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By Katina Caraganis

MediaNews

SHIRLEY — Why do we have the freedom to decide where to work and live? Why can we vote and travel where we wish without asking for permission?

“There are places in the world where people cannot do any of these things,” said Charlie Church of Shirley, one of eight veterans invited to an assembly Wednesday at the Shirley Middle School in honor of Veterans Day.

“We have these freedoms, largely because of our country’s constitution and because of our veterans past, present, and future,” said Church, a Vietnam veteran and Navy submariner.

Church also serves as historian and chaplain of the Shirley American Legion post.

As students listened intently, Marine Corps Sgt. Alex Hollings explained to the audience of 425 what it means to fight and defend your country.

“We are all here to defend this country. We’re all here to serve this country. We all signed up for one reason, to protect and serve this country,” said Hollings, a member of the 25th Marines assigned to Devens.

“Veterans Day is about the sacrifices that we make,” Hollings said, motioning to the other veterans in the school’s auditorium.

“Let me tell you, my life isn’t that bad. But there are people out there who are in harm’s way. Before us, there were gentlemen like these that were out there in harm’s way with obstacles that were a lot worse than the ones we face today,” Hollings said. “They came out on top not just for themselves, but for us, so we can have the life that we live today. To me, my father served in Vietnam and I thought Veterans Day was just another day off.”

Chris Demarcken, who lives in West Boylston, had a different experience during World War II, when he was a young boy and moved to Belgium with his family.

“During the war, we had no vehicle, no telephone, no radio, no means of communication. We had a German guard in the house at all times and we were forbidden to speak English,” Demarcken said. “We knew what it meant to be hungry at all times. We knew what it was like to be cold during the winter, and what it was like to be scared all the time.”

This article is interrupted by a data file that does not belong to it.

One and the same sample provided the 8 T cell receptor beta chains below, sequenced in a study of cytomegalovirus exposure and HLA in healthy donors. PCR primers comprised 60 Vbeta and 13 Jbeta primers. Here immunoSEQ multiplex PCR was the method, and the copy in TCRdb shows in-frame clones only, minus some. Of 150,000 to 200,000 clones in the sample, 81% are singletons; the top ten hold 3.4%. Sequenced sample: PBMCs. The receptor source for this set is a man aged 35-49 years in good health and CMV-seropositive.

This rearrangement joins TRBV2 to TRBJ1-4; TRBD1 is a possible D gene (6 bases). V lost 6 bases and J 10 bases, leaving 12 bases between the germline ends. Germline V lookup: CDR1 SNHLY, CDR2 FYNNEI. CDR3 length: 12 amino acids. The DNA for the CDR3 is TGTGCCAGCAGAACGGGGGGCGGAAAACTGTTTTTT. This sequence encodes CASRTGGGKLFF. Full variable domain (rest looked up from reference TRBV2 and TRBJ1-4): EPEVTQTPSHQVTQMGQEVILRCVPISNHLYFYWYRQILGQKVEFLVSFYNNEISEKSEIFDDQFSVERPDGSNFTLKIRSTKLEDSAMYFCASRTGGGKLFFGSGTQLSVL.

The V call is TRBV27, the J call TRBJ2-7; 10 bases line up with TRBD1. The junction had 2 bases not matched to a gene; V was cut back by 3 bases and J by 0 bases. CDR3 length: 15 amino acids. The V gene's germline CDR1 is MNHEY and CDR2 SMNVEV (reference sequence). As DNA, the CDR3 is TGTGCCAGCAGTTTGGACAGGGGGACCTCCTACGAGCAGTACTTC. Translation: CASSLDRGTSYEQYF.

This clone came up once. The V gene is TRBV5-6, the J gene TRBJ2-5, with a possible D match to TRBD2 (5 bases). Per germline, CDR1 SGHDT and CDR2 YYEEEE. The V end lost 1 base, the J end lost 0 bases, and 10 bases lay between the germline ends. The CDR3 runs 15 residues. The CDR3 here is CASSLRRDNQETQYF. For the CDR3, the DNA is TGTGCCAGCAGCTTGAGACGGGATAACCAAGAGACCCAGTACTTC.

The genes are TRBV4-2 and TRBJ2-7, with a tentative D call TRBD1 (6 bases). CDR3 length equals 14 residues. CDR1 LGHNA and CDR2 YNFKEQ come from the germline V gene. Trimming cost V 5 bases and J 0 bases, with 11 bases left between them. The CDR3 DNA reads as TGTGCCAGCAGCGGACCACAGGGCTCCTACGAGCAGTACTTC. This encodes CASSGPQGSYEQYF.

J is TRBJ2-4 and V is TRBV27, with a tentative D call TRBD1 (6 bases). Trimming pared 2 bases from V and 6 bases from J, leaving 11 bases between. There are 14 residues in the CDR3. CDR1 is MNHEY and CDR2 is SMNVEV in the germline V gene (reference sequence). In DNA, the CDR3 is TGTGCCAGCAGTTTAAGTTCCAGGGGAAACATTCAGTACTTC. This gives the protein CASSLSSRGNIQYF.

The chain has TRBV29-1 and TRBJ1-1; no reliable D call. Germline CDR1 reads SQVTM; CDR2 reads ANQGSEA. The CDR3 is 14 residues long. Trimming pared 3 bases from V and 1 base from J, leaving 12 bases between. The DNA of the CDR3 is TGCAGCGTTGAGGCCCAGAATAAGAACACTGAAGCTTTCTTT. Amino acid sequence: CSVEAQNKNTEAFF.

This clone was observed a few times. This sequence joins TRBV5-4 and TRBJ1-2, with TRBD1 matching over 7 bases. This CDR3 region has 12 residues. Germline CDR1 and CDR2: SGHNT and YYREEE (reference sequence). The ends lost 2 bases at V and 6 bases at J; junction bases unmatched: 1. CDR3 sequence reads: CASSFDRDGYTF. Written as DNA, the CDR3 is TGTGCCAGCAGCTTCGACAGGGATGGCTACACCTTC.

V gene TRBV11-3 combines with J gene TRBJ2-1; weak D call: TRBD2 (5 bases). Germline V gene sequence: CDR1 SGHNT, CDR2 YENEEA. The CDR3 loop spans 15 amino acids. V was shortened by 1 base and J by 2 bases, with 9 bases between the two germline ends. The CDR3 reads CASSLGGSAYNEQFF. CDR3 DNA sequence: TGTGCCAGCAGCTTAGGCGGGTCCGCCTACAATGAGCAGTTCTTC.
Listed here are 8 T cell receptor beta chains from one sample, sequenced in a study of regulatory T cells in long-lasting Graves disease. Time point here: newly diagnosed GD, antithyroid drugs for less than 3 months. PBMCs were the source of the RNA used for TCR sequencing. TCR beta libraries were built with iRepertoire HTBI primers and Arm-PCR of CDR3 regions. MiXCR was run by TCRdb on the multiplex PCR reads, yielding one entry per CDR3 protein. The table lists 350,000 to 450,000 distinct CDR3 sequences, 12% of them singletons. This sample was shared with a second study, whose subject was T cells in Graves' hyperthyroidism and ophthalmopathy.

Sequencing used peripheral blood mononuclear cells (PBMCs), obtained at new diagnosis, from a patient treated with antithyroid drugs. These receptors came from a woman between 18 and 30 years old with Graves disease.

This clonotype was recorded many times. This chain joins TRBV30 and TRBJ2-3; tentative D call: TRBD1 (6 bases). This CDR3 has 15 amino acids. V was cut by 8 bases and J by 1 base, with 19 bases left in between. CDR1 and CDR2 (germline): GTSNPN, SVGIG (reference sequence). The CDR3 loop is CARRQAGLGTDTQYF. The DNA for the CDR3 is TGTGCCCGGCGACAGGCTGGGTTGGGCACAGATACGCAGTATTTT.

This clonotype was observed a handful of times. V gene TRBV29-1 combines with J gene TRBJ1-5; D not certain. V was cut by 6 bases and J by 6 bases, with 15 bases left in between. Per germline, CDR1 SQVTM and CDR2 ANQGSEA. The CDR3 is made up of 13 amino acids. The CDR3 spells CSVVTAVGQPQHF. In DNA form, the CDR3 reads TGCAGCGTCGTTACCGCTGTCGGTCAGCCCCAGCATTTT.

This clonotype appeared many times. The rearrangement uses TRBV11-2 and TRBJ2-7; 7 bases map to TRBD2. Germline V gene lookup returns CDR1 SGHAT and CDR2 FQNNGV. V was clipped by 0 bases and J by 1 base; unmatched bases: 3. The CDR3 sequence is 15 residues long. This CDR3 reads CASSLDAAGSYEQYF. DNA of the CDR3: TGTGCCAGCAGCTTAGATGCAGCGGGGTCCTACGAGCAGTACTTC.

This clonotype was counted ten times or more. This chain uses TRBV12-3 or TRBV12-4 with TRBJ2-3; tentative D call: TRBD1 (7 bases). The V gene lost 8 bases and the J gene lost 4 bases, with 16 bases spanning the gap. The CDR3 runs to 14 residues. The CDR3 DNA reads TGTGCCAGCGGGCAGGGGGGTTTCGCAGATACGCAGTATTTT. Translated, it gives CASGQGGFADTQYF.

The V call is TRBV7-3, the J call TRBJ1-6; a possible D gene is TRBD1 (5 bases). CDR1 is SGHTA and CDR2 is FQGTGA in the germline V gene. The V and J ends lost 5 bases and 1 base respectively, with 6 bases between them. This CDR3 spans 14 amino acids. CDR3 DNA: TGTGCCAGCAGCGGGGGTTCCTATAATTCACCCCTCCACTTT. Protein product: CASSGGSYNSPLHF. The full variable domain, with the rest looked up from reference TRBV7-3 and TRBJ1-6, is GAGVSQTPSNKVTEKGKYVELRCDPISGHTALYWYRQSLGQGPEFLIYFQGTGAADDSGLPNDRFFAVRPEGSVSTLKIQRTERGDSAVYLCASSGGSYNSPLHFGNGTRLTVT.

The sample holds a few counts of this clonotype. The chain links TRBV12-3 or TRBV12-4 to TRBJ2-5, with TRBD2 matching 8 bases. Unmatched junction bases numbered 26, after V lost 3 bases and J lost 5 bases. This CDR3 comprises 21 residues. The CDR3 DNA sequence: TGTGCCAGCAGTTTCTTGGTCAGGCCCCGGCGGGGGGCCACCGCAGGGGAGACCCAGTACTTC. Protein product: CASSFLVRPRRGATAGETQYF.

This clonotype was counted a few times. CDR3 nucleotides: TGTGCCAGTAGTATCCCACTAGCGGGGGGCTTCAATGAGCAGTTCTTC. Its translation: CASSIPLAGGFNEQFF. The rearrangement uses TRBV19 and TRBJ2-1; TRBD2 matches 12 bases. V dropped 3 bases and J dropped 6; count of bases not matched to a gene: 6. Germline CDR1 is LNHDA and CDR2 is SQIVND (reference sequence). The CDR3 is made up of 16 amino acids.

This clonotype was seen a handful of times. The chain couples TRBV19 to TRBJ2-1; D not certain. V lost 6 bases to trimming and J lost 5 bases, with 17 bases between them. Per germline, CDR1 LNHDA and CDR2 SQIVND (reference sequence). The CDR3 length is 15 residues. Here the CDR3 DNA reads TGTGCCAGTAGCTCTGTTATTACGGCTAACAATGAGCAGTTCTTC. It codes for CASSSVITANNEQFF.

While motioning to the servicemen and women on stage, he noted, “We owe so much to all these people. I hear many, many times from people, ‘Shame on us for sending young men and women to fight in a foreign land.’ We can never say thank you enough to our veterans and to those people who gave their lives.”

Also in attendance were Norman Albert, A World War II Marine veteran, and former commander of the Shirley American Legion, and Alfreda Cromwell, currently a sergeant in the Marine Corps Reserves and a Shirley police officer.

Shirley Middle School Principal Brian Haas said the school puts on a Memorial Day program each year, but it’s the first time that it has done a Veterans Day event.

Haas said he initially contacted Shirley resident Joe Landry, a World War II Army veteran and former commander of the Shirley American Legion about doing a presentation for Memorial Day so the kids would understand the significance of the day. Landry was the driving force in organizing the program.

Haas said as a result of that discussion, “we felt the same thing would appropriate for Veterans Day and explain to the students why they aren’t in school that day and to educate them.”